The summer months are the busy months for Hegarty as he will also try and qualify for the Westchester Open, N.Y. State Open and some Met Golf Association events, including the Met Golf Association Open Championship, which will be contested at his home course of Sleepy Hollow.

His game isn’t where he would like it to be at the moment, but he’s fine with that. There’s no need to be playing his best in the present, when the future is so filled with meaningful tournaments.

What gives him confidence is that he’s making every effort off the course to be successful on it. He believes in his instructor and his new mental coach, and everything the two are teaching him.

He’s always had a great deal of talent, just not the greatest outlook as he tends to side with anger when he can’t manipulate his ball properly.

“I’ve always been hard on myself,” he said a few months ago. “I know it’s cost me some strokes and caused me to miss some cuts. It’s something I have to work on.”

And now he is.

You can hear the excitement in his voice when he talks about the upcoming months. He’s ready to put to work all the mental and physical practice he’s going through. He’s got a positive vibe, his girlfriend by his side and he’s headed home.

“I like it,” Hegarty said about summer time in New York. “There’s something about being [at home] that makes me feel more accountable, like all eyes are on me and I have to play well. It’s a good time for all of this in my life.”

Thomas Wolfe wrote, “You Can Never Go Home Again.” Certainly, the dynamics of home life change as you grow older and one can never truly recreate one’s youth. But as Maya Angelou countered, “You can never go home again, but the truth is you can never leave home, so it's all right.”

Briar Cliff Manor, N.Y., isn’t just a place for Hegarty to lay his head, not just a place where his parents live and his friends reside nearby. It’s in his heart. The kid’s a New Yorker – a Met and a Jet. And the heart never feels more fulfilled than when it’s surrounded by love and friends and support – when it’s home.

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LAAC returning to Casa de Campo in 2019

By Randall MellJanuary 20, 2018, 8:23 pm

The Latin America Amateur Championship will return to Casa de Campo in the Dominican Republic in 2019 (Jan. 17-20), event organizers announced Saturday in Chile, where this year’s championship is underway.

The LAAC champion receives an invitation to play The Masters at Augusta National Golf Club every spring.

The champion is also exempt into The Amateur, the U.S. Amateur and any other USGA event for which he is eligible to compete. The champion and players who finish runner-up are also exempt into the final stages of qualifying for The Open and the U.S. Open.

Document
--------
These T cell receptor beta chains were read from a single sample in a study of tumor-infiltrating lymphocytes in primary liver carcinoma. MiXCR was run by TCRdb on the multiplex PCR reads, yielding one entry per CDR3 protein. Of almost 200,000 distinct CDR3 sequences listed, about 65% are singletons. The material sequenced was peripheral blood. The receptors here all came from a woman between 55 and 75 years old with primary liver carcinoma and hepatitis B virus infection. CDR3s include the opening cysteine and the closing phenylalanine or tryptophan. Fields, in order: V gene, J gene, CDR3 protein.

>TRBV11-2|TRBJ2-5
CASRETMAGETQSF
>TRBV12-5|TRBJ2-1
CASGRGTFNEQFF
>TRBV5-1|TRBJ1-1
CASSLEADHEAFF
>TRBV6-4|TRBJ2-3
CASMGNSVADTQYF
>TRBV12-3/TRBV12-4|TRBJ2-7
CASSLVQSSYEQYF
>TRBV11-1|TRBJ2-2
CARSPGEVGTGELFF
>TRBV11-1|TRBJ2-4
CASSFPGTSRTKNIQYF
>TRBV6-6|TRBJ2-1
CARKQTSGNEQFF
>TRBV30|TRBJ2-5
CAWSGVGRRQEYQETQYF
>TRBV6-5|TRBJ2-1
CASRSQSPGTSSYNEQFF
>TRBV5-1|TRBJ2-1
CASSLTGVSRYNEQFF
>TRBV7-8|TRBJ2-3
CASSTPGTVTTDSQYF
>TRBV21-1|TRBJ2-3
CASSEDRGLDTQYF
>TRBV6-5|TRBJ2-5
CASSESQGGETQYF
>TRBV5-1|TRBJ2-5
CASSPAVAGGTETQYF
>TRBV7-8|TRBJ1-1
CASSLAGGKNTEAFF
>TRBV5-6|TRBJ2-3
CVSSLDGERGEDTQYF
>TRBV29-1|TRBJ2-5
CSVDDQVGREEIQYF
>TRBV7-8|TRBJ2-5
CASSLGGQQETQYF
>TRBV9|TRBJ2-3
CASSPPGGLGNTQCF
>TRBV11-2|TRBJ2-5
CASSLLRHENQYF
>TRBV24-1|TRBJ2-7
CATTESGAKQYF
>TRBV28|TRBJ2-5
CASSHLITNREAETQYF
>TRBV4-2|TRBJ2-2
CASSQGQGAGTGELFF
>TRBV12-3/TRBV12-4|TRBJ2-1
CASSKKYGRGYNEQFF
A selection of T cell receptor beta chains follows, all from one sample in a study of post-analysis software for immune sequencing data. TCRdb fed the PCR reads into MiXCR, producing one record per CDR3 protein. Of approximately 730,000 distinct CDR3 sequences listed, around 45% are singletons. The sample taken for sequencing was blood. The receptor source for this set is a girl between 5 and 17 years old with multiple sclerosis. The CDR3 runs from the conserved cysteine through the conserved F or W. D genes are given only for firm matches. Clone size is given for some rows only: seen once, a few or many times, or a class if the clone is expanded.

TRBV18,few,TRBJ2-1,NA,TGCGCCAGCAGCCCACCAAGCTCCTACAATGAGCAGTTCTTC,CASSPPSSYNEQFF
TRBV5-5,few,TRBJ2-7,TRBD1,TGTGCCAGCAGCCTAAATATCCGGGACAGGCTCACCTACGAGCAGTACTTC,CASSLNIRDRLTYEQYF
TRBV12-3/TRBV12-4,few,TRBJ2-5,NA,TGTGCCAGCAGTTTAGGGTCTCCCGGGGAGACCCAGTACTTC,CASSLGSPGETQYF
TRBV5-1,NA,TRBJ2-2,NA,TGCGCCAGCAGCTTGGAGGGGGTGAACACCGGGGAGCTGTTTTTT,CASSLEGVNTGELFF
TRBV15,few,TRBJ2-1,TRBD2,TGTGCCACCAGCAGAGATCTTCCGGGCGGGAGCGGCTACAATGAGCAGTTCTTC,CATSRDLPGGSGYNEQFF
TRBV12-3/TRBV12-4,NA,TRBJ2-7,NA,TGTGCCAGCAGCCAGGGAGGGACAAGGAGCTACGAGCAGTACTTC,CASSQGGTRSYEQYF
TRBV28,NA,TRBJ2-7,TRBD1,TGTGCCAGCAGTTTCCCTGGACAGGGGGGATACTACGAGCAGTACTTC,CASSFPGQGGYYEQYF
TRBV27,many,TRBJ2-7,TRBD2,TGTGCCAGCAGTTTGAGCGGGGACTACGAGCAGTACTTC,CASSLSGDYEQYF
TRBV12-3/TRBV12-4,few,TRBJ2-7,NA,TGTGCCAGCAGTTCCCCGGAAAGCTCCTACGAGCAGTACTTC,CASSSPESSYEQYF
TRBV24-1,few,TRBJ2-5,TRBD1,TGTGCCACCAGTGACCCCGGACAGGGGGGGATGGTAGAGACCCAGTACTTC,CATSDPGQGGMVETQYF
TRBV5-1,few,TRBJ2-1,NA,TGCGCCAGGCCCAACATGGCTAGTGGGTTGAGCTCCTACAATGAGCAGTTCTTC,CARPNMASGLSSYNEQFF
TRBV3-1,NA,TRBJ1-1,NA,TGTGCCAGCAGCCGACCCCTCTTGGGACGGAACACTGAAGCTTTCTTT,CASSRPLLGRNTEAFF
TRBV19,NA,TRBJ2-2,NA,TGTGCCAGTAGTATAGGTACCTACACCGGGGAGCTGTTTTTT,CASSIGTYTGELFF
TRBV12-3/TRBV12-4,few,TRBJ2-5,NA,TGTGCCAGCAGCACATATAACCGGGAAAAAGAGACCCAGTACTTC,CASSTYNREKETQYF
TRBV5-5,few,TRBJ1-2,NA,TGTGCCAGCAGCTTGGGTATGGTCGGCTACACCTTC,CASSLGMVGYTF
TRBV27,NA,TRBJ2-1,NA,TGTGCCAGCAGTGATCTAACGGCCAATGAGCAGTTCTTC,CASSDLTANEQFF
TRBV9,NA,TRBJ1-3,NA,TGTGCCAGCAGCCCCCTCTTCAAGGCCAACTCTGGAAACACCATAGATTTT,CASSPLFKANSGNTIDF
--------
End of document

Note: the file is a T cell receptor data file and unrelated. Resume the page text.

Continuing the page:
The LAAC was founded by The Masters, the R&A and the USGA, with the purpose of further developing amateur golf in South America, Central America, Mexico and the Caribbean.

The championship got its start in 2015 with Chile’s Matias Dominguez winning at Pilar Golf in Argentina. In 2016, Casa de Campo hosted, with Costa Rica’s Paul Chaplet winning. At 16, he became the first player from Central America to compete in The Masters. In 2017, Chile’s Toto Gana won the title at  Club de Golf de Panama.

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Beef's beer goggles: Less drinks = more wins

By Randall MellJanuary 20, 2018, 6:07 pm

An offseason spent soul searching is apparently paying quick dividends for Andrew “Beef” Johnston, who is in contention to win Sunday at the Abu Dhabi HSBC Championship.

Johnston acknowledged he was “burning the candle at both ends” last year, playing both the PGA Tour and the European Tour, but he told reporters Saturday that it wasn’t too much golf that hindered his efforts.

It was too much “socializing.”

“I'm a social person,” Johnston said. “If you go out with friends, or you get invited to something, I'll have a beer, please. But I probably had a few too many beers, I would say, to be honest. And it reflected in my golf, and I was disappointed looking back at it. I want to turn that around and have a good season.”

Johnston posted a 6-under-par 66 Saturday, moving into a tie for sixth, three shots off the lead. He said he arrived in Abu Dhabi a week early to prepare for his first start of the new year. It’s paying off with a Sunday chance to win his second European Tour title.